0 found helpful
Moderate condition

Has Symptoms

scratching ear head tilt

Hello, my 15 yr old diabetic (Insulin 2 x daily 2 units of Lantus) has a small ear polyp, we have been using drops for inflammation and he has had one infection, but gone now...after 2 flushings and drops. Now he has scratched ALL the hair off the ear, what can we use to help him stop scratching. We had a cone on for 2 weeks and he had hard time eating/sleeping so we took it off. Any advise? Also do you think we should do surgery at this age and being diabetic. What about just extracting it with the tweezer/tongs? Just for some temporary relief. We just want to make him comfortable?

Dr. Michele King, DVM
Dr. Michele King, DVM
1604 Recommendations
If Clyde is scratching to the point where you need an E-Collar, he is obviously uncomfortable and I think the polyp needs to be taken care of somehow to stop that problem for him. Polyps are quite firmly attached, so extracting it with tweezers would be quite painful and not a good idea. Depending on the size and location of the polyp, your veterinarian may be able to at least remove some of it under an anesthetic to provide relief, as often the polyp is not the problem as much as the fact that it blocks the ear canal and leads to ear infections and problems. Without seeing Clyde, I'm not sure what the best option might be, but it would be a good idea to discuss those options with your veterinarian so that he can be comfortable.

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Max
Orange tabby
16 Years
Moderate condition
0 found helpful
Moderate condition

Has Symptoms

Itching

My cat is an outdoor 16 year old orange tabby who has skin cancer, most likely squamous cell carcinoma. He seems comfortable and happy other than being itchy. He is an older cat and we are just letting him live out his days as comfortably As possible. Is there any ointment or type of bath we could do that would at least relieve the itching? He keeps opening the scabs from itching so he’s in a cone but still tries to itch his head so we’re hoping to give him some relief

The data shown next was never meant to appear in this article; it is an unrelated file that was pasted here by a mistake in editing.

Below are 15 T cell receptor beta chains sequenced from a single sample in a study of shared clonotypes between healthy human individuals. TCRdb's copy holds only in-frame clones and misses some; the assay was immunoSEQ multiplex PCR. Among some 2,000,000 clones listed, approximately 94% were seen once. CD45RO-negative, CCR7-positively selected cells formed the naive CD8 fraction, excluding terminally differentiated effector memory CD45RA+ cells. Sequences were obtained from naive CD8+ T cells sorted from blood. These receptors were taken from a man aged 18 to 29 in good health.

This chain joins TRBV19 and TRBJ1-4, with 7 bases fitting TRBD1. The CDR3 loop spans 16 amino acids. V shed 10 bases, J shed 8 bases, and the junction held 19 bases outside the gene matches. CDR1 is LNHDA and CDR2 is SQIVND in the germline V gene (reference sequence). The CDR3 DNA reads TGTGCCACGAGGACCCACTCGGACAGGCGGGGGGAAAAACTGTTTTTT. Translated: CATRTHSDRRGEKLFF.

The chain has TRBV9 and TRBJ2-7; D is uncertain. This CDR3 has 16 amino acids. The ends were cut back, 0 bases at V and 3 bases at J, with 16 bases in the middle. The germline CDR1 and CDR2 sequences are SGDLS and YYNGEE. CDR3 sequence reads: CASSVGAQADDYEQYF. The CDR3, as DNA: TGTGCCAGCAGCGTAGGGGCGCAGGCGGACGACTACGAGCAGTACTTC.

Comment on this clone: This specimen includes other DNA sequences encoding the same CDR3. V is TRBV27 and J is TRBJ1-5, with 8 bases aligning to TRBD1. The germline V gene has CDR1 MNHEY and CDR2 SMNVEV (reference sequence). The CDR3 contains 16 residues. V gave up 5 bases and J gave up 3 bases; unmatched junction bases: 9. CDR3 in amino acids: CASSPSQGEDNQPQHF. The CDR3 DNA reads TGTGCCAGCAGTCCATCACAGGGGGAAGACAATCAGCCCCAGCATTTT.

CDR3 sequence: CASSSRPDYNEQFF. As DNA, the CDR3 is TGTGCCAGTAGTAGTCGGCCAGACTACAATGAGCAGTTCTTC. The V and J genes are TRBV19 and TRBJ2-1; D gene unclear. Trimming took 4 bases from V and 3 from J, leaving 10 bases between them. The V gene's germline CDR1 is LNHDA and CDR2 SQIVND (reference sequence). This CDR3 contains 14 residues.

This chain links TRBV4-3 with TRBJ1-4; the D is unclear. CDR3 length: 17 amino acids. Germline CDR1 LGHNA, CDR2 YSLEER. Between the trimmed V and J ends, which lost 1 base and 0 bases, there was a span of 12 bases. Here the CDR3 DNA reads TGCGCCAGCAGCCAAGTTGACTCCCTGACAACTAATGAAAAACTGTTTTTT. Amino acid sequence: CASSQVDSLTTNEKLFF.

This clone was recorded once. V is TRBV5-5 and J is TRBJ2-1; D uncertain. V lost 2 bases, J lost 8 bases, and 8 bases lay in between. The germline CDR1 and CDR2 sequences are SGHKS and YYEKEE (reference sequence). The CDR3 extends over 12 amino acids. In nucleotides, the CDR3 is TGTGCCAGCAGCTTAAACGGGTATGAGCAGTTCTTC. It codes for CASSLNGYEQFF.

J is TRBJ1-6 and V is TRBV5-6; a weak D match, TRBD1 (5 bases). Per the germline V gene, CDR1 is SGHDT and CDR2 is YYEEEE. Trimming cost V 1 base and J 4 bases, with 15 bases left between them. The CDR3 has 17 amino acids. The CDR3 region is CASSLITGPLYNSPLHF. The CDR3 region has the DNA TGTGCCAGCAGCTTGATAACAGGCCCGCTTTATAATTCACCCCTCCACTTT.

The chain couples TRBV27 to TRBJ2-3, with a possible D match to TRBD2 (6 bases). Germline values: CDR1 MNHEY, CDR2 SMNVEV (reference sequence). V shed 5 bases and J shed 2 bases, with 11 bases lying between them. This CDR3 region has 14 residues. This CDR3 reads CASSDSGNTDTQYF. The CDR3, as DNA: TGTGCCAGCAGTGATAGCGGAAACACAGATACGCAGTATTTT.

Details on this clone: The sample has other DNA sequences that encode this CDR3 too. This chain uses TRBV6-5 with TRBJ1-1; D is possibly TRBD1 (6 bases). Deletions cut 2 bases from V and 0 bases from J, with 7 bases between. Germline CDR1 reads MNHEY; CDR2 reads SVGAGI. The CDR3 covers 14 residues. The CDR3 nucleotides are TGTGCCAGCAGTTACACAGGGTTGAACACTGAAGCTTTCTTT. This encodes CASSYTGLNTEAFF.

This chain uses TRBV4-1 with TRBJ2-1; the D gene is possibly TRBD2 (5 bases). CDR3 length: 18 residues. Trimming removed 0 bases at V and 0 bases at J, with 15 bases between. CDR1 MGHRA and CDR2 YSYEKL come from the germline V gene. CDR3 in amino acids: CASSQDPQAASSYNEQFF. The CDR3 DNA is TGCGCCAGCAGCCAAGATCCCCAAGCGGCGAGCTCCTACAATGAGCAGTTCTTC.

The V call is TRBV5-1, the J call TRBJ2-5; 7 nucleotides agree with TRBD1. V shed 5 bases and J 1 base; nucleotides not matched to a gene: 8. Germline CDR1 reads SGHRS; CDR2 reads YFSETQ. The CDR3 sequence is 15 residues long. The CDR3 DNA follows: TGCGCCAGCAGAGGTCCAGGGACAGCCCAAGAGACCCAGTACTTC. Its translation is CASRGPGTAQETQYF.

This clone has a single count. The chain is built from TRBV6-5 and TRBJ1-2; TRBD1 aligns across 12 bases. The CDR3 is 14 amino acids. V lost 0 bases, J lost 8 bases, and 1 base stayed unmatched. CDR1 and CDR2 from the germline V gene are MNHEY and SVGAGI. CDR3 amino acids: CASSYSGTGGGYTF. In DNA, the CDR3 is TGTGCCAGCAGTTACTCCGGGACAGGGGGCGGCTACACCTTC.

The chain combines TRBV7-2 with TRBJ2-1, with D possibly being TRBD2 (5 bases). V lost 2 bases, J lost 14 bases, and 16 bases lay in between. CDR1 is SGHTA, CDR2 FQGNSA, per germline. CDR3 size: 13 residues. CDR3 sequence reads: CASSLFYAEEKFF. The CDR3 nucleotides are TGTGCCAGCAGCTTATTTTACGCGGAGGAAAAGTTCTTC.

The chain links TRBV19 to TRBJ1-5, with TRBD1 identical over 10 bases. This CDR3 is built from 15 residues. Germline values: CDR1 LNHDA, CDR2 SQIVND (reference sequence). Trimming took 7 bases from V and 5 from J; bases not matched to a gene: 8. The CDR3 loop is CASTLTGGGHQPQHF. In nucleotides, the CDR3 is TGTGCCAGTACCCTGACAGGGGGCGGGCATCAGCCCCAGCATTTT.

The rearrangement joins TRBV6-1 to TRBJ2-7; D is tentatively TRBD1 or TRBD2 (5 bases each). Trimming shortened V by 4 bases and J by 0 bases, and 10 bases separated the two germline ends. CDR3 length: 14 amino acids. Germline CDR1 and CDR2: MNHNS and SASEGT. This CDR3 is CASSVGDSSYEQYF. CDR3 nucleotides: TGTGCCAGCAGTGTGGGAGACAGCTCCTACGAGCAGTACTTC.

Dr. Michele King, DVM
Dr. Michele King, DVM
1604 Recommendations
Thank you for your email. I'm sorry that that has happened to Max, but appreciate that you are trying to keep him comfortable. Sometimes a secondary problem with these tumors can be bacterial infection, which can itch quite intensely and make things worse. It might be helpful for him to have a check up with a veterinarian, let them know that you want to keep him comfortable, and see if he needs antibiotics - they'll also be able to prescribe a topical anti-inflammatory ointment or topical anesthetic that you may be able to use to keep him from being in pain. I hope that everything goes well for him.

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Muffin
11 Years
Mild condition
0 found helpful
Mild condition

Has Symptoms

Ear Lesion

hi my white cat has some dark marks on his ears , the vet suggested that we have the tips removed to prevent cancer in future. He says he doesn't have it currently. Is this necessary ? Also what cost would this normally be for the operation

Dr. Callum Turner, DVM
Dr. Callum Turner, DVM
3314 Recommendations

It sounds like Muffin has the start of Squamous Cell Carcinoma which is common in white cats; it is a malignant and invasive tumour and early surgical removal is the treatment of choice, it is caused by excessive sun exposure. The cost of the surgery varies depending on your Veterinarian, location and severity; generally the surgery isn’t long and is quite simple so wouldn’t cost more than other surgeries that require opening a body cavity. Regards Dr Callum Turner DVM

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Harry
Unknown
23 Years
Serious condition
0 found helpful
Serious condition

Has Symptoms

Crusted/bleeding

My cat is anywhere from 22-25 years old. He is primarily an outdoor cat and is completely white. He has had crusted ears for a while now. It is constantly bleeding and never heals. It is even causing deformity in the edges of his ears. He still seems incredibly happy and appears to be in no pain. From my research, I have started to believe it is squamous cell carcinoma. Do I sound correct in this assumption? Furthermore, will it be treatable, given his age? We don't have the funds for any crazy expensive operations.

Dr. Callum Turner, DVM
Dr. Callum Turner, DVM
3314 Recommendations
It does sound stereotypical of squamous cell carcinoma given the location and your description; treatment options would be limited and may not be worthwhile given Harry’s age. I would take Harry into your Veterinarian for an examination to confirm and to explore available options which may just be a wait and see approach given the circumstances. Regards Dr Callum Turner DVM www.vet.cornell.edu/fhc/Health_Information/SquamousCellCancer.cfm